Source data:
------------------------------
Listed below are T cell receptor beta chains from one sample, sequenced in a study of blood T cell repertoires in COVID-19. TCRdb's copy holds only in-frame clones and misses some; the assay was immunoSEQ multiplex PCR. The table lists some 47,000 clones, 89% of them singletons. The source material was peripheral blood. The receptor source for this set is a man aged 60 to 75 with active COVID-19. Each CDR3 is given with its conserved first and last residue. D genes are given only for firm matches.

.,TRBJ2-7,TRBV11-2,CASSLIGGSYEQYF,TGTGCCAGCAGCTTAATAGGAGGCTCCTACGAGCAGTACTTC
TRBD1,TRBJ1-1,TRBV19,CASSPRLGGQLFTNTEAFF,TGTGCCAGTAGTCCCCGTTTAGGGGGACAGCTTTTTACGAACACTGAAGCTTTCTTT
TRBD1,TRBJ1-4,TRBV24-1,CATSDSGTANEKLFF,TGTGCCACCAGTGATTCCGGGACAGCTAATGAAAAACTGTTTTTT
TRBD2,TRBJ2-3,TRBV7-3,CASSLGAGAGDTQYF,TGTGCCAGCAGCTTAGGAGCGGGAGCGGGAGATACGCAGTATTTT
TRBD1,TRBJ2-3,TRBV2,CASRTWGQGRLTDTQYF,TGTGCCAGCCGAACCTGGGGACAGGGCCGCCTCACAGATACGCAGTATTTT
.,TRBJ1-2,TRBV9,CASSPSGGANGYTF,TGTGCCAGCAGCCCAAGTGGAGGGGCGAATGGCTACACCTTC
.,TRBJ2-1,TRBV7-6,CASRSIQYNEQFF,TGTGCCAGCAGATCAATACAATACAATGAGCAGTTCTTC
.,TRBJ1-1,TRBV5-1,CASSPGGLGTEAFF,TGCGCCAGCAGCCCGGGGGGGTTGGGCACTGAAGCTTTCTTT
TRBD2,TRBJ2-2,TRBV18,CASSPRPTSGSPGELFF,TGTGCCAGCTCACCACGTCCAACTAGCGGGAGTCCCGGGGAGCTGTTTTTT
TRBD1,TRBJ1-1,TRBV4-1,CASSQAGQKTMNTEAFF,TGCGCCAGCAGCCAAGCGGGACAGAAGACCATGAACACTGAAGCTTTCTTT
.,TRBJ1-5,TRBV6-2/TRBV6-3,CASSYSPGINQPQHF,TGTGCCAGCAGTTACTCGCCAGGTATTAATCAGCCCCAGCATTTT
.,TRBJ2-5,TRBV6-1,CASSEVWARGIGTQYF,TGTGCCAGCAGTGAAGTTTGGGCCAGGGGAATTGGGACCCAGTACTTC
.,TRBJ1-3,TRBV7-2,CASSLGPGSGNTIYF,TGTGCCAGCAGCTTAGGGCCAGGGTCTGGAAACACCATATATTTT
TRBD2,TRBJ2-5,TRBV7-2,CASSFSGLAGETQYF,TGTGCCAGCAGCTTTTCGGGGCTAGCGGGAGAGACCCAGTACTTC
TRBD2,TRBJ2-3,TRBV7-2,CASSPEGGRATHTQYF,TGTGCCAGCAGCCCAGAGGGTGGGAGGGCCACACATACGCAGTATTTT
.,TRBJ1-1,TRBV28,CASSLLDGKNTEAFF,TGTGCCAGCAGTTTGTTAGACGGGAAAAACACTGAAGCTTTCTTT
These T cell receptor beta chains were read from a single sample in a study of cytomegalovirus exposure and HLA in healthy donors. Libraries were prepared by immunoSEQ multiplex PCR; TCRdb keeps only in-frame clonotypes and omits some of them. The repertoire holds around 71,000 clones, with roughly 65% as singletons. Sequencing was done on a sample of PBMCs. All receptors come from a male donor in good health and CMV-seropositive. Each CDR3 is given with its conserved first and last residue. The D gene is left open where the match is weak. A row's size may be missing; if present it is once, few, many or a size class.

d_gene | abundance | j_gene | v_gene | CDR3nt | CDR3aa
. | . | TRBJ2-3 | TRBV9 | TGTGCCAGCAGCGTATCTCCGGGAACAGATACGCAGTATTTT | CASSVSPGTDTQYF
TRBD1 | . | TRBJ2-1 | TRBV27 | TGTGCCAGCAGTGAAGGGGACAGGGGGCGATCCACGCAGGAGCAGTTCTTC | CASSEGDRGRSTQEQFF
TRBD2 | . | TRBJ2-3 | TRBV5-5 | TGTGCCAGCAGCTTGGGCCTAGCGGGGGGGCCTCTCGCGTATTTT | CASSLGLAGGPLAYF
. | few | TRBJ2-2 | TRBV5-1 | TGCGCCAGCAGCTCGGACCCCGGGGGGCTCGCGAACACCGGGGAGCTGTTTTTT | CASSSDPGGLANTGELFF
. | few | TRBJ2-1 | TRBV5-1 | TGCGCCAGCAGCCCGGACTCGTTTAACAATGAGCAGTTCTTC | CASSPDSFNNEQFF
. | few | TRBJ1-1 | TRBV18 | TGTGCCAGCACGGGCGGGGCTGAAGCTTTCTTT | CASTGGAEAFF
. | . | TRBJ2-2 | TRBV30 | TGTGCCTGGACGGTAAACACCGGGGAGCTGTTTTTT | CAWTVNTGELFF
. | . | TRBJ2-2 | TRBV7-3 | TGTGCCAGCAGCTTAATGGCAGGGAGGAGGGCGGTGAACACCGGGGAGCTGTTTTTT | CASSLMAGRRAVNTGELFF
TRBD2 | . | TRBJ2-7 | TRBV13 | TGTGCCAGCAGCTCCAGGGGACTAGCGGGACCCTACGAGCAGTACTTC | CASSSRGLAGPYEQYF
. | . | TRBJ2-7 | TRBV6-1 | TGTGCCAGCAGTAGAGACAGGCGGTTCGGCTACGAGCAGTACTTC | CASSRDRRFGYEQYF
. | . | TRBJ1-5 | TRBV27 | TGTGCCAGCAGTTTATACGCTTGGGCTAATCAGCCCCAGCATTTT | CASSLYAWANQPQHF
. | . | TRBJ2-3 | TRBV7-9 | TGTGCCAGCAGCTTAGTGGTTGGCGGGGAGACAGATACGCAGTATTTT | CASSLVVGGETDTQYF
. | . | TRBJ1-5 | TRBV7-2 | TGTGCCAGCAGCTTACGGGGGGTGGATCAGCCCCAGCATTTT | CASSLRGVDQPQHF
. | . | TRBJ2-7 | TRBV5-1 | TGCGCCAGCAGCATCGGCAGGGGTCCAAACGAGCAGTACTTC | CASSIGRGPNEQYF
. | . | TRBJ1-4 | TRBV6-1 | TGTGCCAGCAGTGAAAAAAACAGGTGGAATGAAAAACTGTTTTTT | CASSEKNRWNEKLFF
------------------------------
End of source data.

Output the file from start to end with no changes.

Listed below are T cell receptor beta chains from one sample, sequenced in a study of blood T cell repertoires in COVID-19. TCRdb's copy holds only in-frame clones and misses some; the assay was immunoSEQ multiplex PCR. The table lists some 47,000 clones, 89% of them singletons. The source material was peripheral blood. The receptor source for this set is a man aged 60 to 75 with active COVID-19. Each CDR3 is given with its conserved first and last residue. D genes are given only for firm matches.

.,TRBJ2-7,TRBV11-2,CASSLIGGSYEQYF,TGTGCCAGCAGCTTAATAGGAGGCTCCTACGAGCAGTACTTC
TRBD1,TRBJ1-1,TRBV19,CASSPRLGGQLFTNTEAFF,TGTGCCAGTAGTCCCCGTTTAGGGGGACAGCTTTTTACGAACACTGAAGCTTTCTTT
TRBD1,TRBJ1-4,TRBV24-1,CATSDSGTANEKLFF,TGTGCCACCAGTGATTCCGGGACAGCTAATGAAAAACTGTTTTTT
TRBD2,TRBJ2-3,TRBV7-3,CASSLGAGAGDTQYF,TGTGCCAGCAGCTTAGGAGCGGGAGCGGGAGATACGCAGTATTTT
TRBD1,TRBJ2-3,TRBV2,CASRTWGQGRLTDTQYF,TGTGCCAGCCGAACCTGGGGACAGGGCCGCCTCACAGATACGCAGTATTTT
.,TRBJ1-2,TRBV9,CASSPSGGANGYTF,TGTGCCAGCAGCCCAAGTGGAGGGGCGAATGGCTACACCTTC
.,TRBJ2-1,TRBV7-6,CASRSIQYNEQFF,TGTGCCAGCAGATCAATACAATACAATGAGCAGTTCTTC
.,TRBJ1-1,TRBV5-1,CASSPGGLGTEAFF,TGCGCCAGCAGCCCGGGGGGGTTGGGCACTGAAGCTTTCTTT
TRBD2,TRBJ2-2,TRBV18,CASSPRPTSGSPGELFF,TGTGCCAGCTCACCACGTCCAACTAGCGGGAGTCCCGGGGAGCTGTTTTTT
TRBD1,TRBJ1-1,TRBV4-1,CASSQAGQKTMNTEAFF,TGCGCCAGCAGCCAAGCGGGACAGAAGACCATGAACACTGAAGCTTTCTTT
.,TRBJ1-5,TRBV6-2/TRBV6-3,CASSYSPGINQPQHF,TGTGCCAGCAGTTACTCGCCAGGTATTAATCAGCCCCAGCATTTT
.,TRBJ2-5,TRBV6-1,CASSEVWARGIGTQYF,TGTGCCAGCAGTGAAGTTTGGGCCAGGGGAATTGGGACCCAGTACTTC
.,TRBJ1-3,TRBV7-2,CASSLGPGSGNTIYF,TGTGCCAGCAGCTTAGGGCCAGGGTCTGGAAACACCATATATTTT
TRBD2,TRBJ2-5,TRBV7-2,CASSFSGLAGETQYF,TGTGCCAGCAGCTTTTCGGGGCTAGCGGGAGAGACCCAGTACTTC
TRBD2,TRBJ2-3,TRBV7-2,CASSPEGGRATHTQYF,TGTGCCAGCAGCCCAGAGGGTGGGAGGGCCACACATACGCAGTATTTT
.,TRBJ1-1,TRBV28,CASSLLDGKNTEAFF,TGTGCCAGCAGTTTGTTAGACGGGAAAAACACTGAAGCTTTCTTT
These T cell receptor beta chains were read from a single sample in a study of cytomegalovirus exposure and HLA in healthy donors. Libraries were prepared by immunoSEQ multiplex PCR; TCRdb keeps only in-frame clonotypes and omits some of them. The repertoire holds around 71,000 clones, with roughly 65% as singletons. Sequencing was done on a sample of PBMCs. All receptors come from a male donor in good health and CMV-seropositive. Each CDR3 is given with its conserved first and last residue. The D gene is left open where the match is weak. A row's size may be missing; if present it is once, few, many or a size class.

d_gene | abundance | j_gene | v_gene | CDR3nt | CDR3aa
. | . | TRBJ2-3 | TRBV9 | TGTGCCAGCAGCGTATCTCCGGGAACAGATACGCAGTATTTT | CASSVSPGTDTQYF
TRBD1 | . | TRBJ2-1 | TRBV27 | TGTGCCAGCAGTGAAGGGGACAGGGGGCGATCCACGCAGGAGCAGTTCTTC | CASSEGDRGRSTQEQFF
TRBD2 | . | TRBJ2-3 | TRBV5-5 | TGTGCCAGCAGCTTGGGCCTAGCGGGGGGGCCTCTCGCGTATTTT | CASSLGLAGGPLAYF
. | few | TRBJ2-2 | TRBV5-1 | TGCGCCAGCAGCTCGGACCCCGGGGGGCTCGCGAACACCGGGGAGCTGTTTTTT | CASSSDPGGLANTGELFF
. | few | TRBJ2-1 | TRBV5-1 | TGCGCCAGCAGCCCGGACTCGTTTAACAATGAGCAGTTCTTC | CASSPDSFNNEQFF
. | few | TRBJ1-1 | TRBV18 | TGTGCCAGCACGGGCGGGGCTGAAGCTTTCTTT | CASTGGAEAFF
. | . | TRBJ2-2 | TRBV30 | TGTGCCTGGACGGTAAACACCGGGGAGCTGTTTTTT | CAWTVNTGELFF
. | . | TRBJ2-2 | TRBV7-3 | TGTGCCAGCAGCTTAATGGCAGGGAGGAGGGCGGTGAACACCGGGGAGCTGTTTTTT | CASSLMAGRRAVNTGELFF
TRBD2 | . | TRBJ2-7 | TRBV13 | TGTGCCAGCAGCTCCAGGGGACTAGCGGGACCCTACGAGCAGTACTTC | CASSSRGLAGPYEQYF
. | . | TRBJ2-7 | TRBV6-1 | TGTGCCAGCAGTAGAGACAGGCGGTTCGGCTACGAGCAGTACTTC | CASSRDRRFGYEQYF
. | . | TRBJ1-5 | TRBV27 | TGTGCCAGCAGTTTATACGCTTGGGCTAATCAGCCCCAGCATTTT | CASSLYAWANQPQHF
. | . | TRBJ2-3 | TRBV7-9 | TGTGCCAGCAGCTTAGTGGTTGGCGGGGAGACAGATACGCAGTATTTT | CASSLVVGGETDTQYF
. | . | TRBJ1-5 | TRBV7-2 | TGTGCCAGCAGCTTACGGGGGGTGGATCAGCCCCAGCATTTT | CASSLRGVDQPQHF
. | . | TRBJ2-7 | TRBV5-1 | TGCGCCAGCAGCATCGGCAGGGGTCCAAACGAGCAGTACTTC | CASSIGRGPNEQYF
. | . | TRBJ1-4 | TRBV6-1 | TGTGCCAGCAGTGAAAAAAACAGGTGGAATGAAAAACTGTTTTTT | CASSEKNRWNEKLFF